I lived my life worrying about what people thought of me and realized that that was the root of my unhappiness.

Ariel of Jaybird Studio has been on her own unique journey of self discovery, with a majority of it involving letting go of what other people think. For good reason; if you’re too concerned with what people think, you won’t be able to grow into yourself. Don’t stunt your growth with the opinions of spectators. Stop comparing your life to theirs or fighting to meet expectations you didn’t set for yourself. Let go of it all and you’ll make more room for yourself.

What do we do about Imposter Syndrome?

Chances are, most of the people reading this have experienced imposter syndrome at some point, with or without realizing. Imposter syndrome feels like intense self doubt, including questioning if you deserve your achievements and a general sense of low self esteem. But don’t worry, you are far from alone. Many successful women feel this way, including Michelle Obama. So what do you do about it? We asked our panelists and this is what they had to say:

You get a promotion and you think “am I just getting this because I’ve been here for so long?”

The classic doubting of achievements. Even women with admirable careers, like Stephanie Santiago, admit to questioning whether or not they’re receiving something based on pure merit or because of favourable politics. These questions can turn into self sabotage if you don’t accept that you are deserving. No one will suddenly wake up and realize you’re a huge fraud; that’s all in your head. Stephanie says she tries to empower her teams so they don’t feel this way by “trying to build confidence and encouraging fumbling around for growth and development.”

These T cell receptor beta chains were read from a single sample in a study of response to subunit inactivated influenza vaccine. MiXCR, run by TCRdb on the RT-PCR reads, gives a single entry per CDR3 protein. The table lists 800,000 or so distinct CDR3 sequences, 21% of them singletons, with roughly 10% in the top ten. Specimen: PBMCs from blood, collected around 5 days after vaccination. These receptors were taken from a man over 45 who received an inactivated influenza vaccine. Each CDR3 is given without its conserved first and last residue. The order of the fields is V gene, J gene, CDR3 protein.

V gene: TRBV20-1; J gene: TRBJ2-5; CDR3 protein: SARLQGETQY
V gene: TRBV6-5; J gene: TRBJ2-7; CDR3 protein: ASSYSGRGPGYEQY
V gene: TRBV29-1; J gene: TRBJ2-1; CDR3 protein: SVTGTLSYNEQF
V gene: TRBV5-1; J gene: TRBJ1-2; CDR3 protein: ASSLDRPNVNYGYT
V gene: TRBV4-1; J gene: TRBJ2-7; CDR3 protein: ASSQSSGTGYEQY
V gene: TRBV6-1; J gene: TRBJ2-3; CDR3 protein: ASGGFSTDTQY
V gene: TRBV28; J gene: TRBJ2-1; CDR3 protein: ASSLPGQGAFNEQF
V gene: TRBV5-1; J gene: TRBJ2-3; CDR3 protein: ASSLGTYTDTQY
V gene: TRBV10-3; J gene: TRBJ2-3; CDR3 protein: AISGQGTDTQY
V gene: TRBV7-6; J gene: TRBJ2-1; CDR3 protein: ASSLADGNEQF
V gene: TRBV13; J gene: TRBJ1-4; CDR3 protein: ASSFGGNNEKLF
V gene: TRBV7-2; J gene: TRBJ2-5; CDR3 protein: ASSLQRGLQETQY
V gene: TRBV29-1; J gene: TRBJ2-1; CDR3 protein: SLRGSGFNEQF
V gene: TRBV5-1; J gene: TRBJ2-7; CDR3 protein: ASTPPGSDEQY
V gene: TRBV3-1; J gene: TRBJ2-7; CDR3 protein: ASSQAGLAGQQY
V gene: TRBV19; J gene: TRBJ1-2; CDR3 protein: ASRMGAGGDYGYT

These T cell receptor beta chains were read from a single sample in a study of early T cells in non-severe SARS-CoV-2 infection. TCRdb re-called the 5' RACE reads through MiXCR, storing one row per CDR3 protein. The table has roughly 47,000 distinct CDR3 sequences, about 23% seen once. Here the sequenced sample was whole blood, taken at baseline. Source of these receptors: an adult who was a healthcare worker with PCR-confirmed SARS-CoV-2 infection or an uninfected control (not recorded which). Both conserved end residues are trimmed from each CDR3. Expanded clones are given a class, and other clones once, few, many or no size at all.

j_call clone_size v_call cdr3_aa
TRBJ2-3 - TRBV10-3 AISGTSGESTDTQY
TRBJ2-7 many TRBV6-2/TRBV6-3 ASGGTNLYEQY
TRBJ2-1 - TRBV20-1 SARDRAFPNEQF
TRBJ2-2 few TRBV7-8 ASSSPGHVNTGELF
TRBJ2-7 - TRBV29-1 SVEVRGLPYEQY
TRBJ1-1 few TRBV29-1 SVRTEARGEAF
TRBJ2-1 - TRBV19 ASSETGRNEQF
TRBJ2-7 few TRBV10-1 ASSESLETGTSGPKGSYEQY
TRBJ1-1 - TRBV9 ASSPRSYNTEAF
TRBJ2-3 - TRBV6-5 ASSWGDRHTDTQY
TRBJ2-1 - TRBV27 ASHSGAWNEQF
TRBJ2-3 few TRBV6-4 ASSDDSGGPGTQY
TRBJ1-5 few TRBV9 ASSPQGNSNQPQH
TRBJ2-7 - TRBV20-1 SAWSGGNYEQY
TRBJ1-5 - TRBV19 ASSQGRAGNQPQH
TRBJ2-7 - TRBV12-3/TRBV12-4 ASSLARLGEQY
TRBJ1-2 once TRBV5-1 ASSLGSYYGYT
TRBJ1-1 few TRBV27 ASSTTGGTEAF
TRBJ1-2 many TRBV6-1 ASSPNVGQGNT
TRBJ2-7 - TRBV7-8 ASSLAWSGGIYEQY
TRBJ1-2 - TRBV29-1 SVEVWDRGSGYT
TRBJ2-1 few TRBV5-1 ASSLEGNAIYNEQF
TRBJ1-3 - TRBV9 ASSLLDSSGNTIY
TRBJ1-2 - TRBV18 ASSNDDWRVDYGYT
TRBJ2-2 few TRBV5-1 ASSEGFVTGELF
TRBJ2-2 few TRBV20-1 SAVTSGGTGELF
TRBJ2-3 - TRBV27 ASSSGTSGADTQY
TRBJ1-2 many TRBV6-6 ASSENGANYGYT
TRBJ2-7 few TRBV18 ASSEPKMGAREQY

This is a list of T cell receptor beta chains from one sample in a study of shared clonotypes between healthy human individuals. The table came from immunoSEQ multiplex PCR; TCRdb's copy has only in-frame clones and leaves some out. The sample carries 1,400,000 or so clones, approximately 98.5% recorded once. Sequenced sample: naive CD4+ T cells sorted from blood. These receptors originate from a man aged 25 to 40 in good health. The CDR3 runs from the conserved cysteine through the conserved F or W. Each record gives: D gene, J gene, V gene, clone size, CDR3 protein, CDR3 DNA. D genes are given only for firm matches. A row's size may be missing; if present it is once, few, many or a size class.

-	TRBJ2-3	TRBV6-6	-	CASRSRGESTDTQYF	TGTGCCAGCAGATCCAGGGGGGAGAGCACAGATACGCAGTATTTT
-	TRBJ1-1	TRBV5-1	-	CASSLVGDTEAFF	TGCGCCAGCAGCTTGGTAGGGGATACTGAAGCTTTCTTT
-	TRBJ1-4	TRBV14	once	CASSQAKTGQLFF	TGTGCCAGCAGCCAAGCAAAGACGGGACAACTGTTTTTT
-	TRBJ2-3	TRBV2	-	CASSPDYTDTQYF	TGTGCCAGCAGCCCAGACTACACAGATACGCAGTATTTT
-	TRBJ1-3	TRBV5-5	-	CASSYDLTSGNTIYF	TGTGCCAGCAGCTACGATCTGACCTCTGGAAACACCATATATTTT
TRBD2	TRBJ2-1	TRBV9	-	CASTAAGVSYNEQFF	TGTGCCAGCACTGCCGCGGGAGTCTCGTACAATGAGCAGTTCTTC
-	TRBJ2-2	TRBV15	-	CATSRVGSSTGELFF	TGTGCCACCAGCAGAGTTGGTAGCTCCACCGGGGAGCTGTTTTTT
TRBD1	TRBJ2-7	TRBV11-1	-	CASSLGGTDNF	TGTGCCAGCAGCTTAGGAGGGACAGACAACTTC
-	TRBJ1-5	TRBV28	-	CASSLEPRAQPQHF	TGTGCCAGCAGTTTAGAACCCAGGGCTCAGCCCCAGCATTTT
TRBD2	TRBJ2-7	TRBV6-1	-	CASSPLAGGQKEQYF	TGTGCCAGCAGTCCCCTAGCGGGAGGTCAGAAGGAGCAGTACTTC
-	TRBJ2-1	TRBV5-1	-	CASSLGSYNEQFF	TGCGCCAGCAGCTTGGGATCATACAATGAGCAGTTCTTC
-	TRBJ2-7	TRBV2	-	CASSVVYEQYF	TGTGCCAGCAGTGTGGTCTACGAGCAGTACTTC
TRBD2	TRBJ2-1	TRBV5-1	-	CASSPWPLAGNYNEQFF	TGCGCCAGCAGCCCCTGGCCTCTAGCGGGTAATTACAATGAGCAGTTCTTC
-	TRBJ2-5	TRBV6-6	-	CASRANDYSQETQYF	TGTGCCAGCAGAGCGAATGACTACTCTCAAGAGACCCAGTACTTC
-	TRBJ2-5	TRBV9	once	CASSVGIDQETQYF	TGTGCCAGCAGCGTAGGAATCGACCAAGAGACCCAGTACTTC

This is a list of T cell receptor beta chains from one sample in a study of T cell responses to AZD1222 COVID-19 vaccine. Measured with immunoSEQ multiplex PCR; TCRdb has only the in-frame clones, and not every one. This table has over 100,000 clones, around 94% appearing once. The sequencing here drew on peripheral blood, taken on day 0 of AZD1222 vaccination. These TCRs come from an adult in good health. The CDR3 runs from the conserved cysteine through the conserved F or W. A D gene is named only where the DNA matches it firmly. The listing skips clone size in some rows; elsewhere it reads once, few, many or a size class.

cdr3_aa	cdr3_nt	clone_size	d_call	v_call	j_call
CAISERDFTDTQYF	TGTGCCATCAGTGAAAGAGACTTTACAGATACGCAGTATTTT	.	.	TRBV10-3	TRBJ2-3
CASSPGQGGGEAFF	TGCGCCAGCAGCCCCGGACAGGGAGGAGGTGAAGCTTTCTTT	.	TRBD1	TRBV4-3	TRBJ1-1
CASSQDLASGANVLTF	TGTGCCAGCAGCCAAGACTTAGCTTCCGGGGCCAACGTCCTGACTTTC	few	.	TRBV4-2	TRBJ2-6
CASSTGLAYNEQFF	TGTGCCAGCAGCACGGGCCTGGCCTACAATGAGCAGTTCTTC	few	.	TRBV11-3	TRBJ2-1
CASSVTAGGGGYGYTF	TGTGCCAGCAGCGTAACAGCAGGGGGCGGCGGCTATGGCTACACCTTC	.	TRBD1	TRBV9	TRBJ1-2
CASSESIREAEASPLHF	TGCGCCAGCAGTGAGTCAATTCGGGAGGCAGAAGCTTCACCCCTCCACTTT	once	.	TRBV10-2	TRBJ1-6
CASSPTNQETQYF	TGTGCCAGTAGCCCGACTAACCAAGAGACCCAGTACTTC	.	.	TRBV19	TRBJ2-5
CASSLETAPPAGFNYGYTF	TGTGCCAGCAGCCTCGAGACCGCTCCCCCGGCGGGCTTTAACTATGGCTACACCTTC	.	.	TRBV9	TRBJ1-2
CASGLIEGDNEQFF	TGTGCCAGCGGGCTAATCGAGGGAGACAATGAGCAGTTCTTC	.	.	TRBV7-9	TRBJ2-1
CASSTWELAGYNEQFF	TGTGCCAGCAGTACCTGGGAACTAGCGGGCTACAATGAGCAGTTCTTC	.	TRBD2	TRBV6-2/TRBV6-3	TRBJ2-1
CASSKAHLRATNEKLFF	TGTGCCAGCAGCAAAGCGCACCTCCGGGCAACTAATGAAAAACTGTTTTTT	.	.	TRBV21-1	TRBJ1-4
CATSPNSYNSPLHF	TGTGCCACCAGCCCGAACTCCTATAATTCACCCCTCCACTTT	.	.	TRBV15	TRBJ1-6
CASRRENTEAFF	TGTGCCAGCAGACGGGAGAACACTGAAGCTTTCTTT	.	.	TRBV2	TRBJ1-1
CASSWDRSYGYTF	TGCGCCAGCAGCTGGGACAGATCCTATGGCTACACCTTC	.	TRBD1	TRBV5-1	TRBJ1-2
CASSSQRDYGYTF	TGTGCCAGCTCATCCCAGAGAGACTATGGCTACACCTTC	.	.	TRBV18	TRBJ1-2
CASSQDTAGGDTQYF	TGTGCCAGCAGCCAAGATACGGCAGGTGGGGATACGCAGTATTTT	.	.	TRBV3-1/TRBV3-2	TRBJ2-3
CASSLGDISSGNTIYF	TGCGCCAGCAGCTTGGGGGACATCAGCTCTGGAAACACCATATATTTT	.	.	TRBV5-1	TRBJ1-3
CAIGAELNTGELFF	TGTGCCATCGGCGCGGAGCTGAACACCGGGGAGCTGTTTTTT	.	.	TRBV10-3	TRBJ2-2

Left to Right: Stephanie Santiago (Aritzia), Ellen Robertson (Bailey Nelson), Ariel Swan (Jaybird Studio)

You’re constantly thinking “am I good enough?” The more you say “yes” and keep doing it, the easier it gets.

Ellen uses self talk and courage to conquer her inner saboteur. She doesn’t let her questions and doubt go unanswered, she answers them and shuts them down. The more you reaffirm your self worth, accomplishments and value, the more self confident and secure you become. Imagine if we treated all our doubts this way. We would have many more confident and powerful people in the world who refuse to shy away from their ambitions. Keep saying yes, because you are absolutely good enough.

I’ve lived my life for the last four years saying yes to everything that makes me afraid.

While Ellen effectively shuts down her imposter voice with self affirmation, Ariel challenges her inner skeptic by doing what she fears most. Co-founding and opening Jaybird Studio was something she didn’t think she could do. The more afraid of it she became, the more determined she was to make it happen. If we can use our fear to fuel our determination instead of succumbing to it, we can accomplish more than we would ever think possible. Maybe that’s why we feel like imposters; we don’t know what we’re capable of until we take action and realize our disbelief of our true potential. Trust us, it’s in there and you hold all the power to set it free.

By the end of the night, the room felt uplifted and inspired. It was refreshing to see successful and established women express the same fears and sentiments, despite thinking that we’re the only ones who feel this way. Their advice was genuine, grounded and relatable, which made every attendee walk away feeling more in control of their own life and ready to lean into their true selves.